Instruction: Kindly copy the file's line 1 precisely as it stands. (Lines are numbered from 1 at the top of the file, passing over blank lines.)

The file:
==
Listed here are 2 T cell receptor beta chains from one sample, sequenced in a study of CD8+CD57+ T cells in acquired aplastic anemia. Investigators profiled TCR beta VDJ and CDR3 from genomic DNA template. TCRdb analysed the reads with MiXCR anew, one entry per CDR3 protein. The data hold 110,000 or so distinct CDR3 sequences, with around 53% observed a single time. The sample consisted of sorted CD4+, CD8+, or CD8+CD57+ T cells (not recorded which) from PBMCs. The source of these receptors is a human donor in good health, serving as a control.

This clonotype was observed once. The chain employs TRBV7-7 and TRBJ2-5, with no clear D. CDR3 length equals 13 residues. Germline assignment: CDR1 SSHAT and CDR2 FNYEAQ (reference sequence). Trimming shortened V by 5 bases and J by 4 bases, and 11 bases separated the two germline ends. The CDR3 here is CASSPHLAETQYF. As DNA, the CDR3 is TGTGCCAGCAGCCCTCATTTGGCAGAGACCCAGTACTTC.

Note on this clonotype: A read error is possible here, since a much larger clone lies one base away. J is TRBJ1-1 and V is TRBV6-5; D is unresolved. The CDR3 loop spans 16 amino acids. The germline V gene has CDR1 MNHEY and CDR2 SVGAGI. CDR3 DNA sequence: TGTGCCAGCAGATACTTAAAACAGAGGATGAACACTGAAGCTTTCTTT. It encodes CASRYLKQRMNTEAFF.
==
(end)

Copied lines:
Listed here are 2 T cell receptor beta chains from one sample, sequenced in a study of CD8+CD57+ T cells in acquired aplastic anemia. Investigators profiled TCR beta VDJ and CDR3 from genomic DNA template. TCRdb analysed the reads with MiXCR anew, one entry per CDR3 protein. The data hold 110,000 or so distinct CDR3 sequences, with around 53% observed a single time. The sample consisted of sorted CD4+, CD8+, or CD8+CD57+ T cells (not recorded which) from PBMCs. The source of these receptors is a human donor in good health, serving as a control.